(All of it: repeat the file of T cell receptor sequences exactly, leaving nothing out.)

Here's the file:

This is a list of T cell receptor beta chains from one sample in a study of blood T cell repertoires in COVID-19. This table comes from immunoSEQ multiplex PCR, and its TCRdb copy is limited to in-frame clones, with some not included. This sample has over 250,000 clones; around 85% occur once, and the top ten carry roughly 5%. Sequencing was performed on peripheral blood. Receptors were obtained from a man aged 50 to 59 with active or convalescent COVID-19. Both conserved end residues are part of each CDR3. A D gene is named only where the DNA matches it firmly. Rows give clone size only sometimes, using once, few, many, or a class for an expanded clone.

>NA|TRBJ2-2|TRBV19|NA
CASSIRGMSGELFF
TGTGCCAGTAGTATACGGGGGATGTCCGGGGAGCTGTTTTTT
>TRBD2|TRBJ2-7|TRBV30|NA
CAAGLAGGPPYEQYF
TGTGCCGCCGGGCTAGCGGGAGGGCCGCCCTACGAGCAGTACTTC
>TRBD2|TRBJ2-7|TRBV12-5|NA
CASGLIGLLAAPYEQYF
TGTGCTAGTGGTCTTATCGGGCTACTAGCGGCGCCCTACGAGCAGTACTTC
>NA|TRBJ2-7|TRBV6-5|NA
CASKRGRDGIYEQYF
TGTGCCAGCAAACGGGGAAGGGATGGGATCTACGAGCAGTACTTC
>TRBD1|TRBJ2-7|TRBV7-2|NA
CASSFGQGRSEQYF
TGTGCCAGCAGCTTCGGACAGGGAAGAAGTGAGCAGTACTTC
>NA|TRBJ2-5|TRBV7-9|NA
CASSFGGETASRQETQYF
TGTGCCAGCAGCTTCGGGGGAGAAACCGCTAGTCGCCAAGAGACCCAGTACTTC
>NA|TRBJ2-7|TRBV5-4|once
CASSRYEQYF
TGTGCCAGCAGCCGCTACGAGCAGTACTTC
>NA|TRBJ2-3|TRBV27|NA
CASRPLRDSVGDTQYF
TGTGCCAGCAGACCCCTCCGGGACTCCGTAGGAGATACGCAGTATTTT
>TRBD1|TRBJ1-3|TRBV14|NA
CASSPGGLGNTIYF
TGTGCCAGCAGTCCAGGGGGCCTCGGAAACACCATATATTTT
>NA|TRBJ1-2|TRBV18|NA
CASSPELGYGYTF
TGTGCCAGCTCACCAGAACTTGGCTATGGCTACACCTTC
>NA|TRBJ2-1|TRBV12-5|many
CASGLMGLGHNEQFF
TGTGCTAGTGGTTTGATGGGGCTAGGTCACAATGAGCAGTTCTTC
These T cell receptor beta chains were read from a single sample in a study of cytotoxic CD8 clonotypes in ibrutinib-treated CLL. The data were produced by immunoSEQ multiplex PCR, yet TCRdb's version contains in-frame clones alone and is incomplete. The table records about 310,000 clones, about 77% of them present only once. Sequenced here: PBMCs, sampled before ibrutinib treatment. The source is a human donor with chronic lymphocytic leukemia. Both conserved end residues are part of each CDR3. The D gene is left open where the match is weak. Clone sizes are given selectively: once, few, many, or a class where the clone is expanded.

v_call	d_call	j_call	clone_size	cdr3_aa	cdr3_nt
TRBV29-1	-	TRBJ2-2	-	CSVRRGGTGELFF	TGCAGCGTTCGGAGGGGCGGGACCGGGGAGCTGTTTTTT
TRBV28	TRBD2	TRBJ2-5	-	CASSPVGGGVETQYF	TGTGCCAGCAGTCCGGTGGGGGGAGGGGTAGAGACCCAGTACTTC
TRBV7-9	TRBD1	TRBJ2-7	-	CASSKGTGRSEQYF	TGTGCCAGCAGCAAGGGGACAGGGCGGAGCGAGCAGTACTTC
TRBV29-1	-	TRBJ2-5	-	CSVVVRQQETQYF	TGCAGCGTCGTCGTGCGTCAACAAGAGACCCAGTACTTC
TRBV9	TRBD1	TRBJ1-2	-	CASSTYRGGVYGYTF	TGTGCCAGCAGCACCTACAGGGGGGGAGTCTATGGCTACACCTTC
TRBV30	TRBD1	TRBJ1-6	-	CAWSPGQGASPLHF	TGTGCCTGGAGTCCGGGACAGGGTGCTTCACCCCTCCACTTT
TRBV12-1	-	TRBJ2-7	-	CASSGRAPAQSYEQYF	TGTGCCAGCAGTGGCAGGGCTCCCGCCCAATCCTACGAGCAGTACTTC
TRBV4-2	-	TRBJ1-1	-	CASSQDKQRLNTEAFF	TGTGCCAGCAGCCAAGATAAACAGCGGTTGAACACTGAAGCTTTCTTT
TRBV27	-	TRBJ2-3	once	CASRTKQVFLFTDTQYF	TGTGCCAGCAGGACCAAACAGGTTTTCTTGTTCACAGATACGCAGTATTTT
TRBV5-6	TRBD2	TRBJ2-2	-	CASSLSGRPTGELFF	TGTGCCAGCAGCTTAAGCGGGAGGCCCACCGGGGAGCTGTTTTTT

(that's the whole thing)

This is a list of T cell receptor beta chains from one sample in a study of blood T cell repertoires in COVID-19. This table comes from immunoSEQ multiplex PCR, and its TCRdb copy is limited to in-frame clones, with some not included. This sample has over 250,000 clones; around 85% occur once, and the top ten carry roughly 5%. Sequencing was performed on peripheral blood. Receptors were obtained from a man aged 50 to 59 with active or convalescent COVID-19. Both conserved end residues are part of each CDR3. A D gene is named only where the DNA matches it firmly. Rows give clone size only sometimes, using once, few, many, or a class for an expanded clone.

>NA|TRBJ2-2|TRBV19|NA
CASSIRGMSGELFF
TGTGCCAGTAGTATACGGGGGATGTCCGGGGAGCTGTTTTTT
>TRBD2|TRBJ2-7|TRBV30|NA
CAAGLAGGPPYEQYF
TGTGCCGCCGGGCTAGCGGGAGGGCCGCCCTACGAGCAGTACTTC
>TRBD2|TRBJ2-7|TRBV12-5|NA
CASGLIGLLAAPYEQYF
TGTGCTAGTGGTCTTATCGGGCTACTAGCGGCGCCCTACGAGCAGTACTTC
>NA|TRBJ2-7|TRBV6-5|NA
CASKRGRDGIYEQYF
TGTGCCAGCAAACGGGGAAGGGATGGGATCTACGAGCAGTACTTC
>TRBD1|TRBJ2-7|TRBV7-2|NA
CASSFGQGRSEQYF
TGTGCCAGCAGCTTCGGACAGGGAAGAAGTGAGCAGTACTTC
>NA|TRBJ2-5|TRBV7-9|NA
CASSFGGETASRQETQYF
TGTGCCAGCAGCTTCGGGGGAGAAACCGCTAGTCGCCAAGAGACCCAGTACTTC
>NA|TRBJ2-7|TRBV5-4|once
CASSRYEQYF
TGTGCCAGCAGCCGCTACGAGCAGTACTTC
>NA|TRBJ2-3|TRBV27|NA
CASRPLRDSVGDTQYF
TGTGCCAGCAGACCCCTCCGGGACTCCGTAGGAGATACGCAGTATTTT
>TRBD1|TRBJ1-3|TRBV14|NA
CASSPGGLGNTIYF
TGTGCCAGCAGTCCAGGGGGCCTCGGAAACACCATATATTTT
>NA|TRBJ1-2|TRBV18|NA
CASSPELGYGYTF
TGTGCCAGCTCACCAGAACTTGGCTATGGCTACACCTTC
>NA|TRBJ2-1|TRBV12-5|many
CASGLMGLGHNEQFF
TGTGCTAGTGGTTTGATGGGGCTAGGTCACAATGAGCAGTTCTTC
These T cell receptor beta chains were read from a single sample in a study of cytotoxic CD8 clonotypes in ibrutinib-treated CLL. The data were produced by immunoSEQ multiplex PCR, yet TCRdb's version contains in-frame clones alone and is incomplete. The table records about 310,000 clones, about 77% of them present only once. Sequenced here: PBMCs, sampled before ibrutinib treatment. The source is a human donor with chronic lymphocytic leukemia. Both conserved end residues are part of each CDR3. The D gene is left open where the match is weak. Clone sizes are given selectively: once, few, many, or a class where the clone is expanded.

v_call	d_call	j_call	clone_size	cdr3_aa	cdr3_nt
TRBV29-1	-	TRBJ2-2	-	CSVRRGGTGELFF	TGCAGCGTTCGGAGGGGCGGGACCGGGGAGCTGTTTTTT
TRBV28	TRBD2	TRBJ2-5	-	CASSPVGGGVETQYF	TGTGCCAGCAGTCCGGTGGGGGGAGGGGTAGAGACCCAGTACTTC
TRBV7-9	TRBD1	TRBJ2-7	-	CASSKGTGRSEQYF	TGTGCCAGCAGCAAGGGGACAGGGCGGAGCGAGCAGTACTTC
TRBV29-1	-	TRBJ2-5	-	CSVVVRQQETQYF	TGCAGCGTCGTCGTGCGTCAACAAGAGACCCAGTACTTC
TRBV9	TRBD1	TRBJ1-2	-	CASSTYRGGVYGYTF	TGTGCCAGCAGCACCTACAGGGGGGGAGTCTATGGCTACACCTTC
TRBV30	TRBD1	TRBJ1-6	-	CAWSPGQGASPLHF	TGTGCCTGGAGTCCGGGACAGGGTGCTTCACCCCTCCACTTT
TRBV12-1	-	TRBJ2-7	-	CASSGRAPAQSYEQYF	TGTGCCAGCAGTGGCAGGGCTCCCGCCCAATCCTACGAGCAGTACTTC
TRBV4-2	-	TRBJ1-1	-	CASSQDKQRLNTEAFF	TGTGCCAGCAGCCAAGATAAACAGCGGTTGAACACTGAAGCTTTCTTT
TRBV27	-	TRBJ2-3	once	CASRTKQVFLFTDTQYF	TGTGCCAGCAGGACCAAACAGGTTTTCTTGTTCACAGATACGCAGTATTTT
TRBV5-6	TRBD2	TRBJ2-2	-	CASSLSGRPTGELFF	TGTGCCAGCAGCTTAAGCGGGAGGCCCACCGGGGAGCTGTTTTTT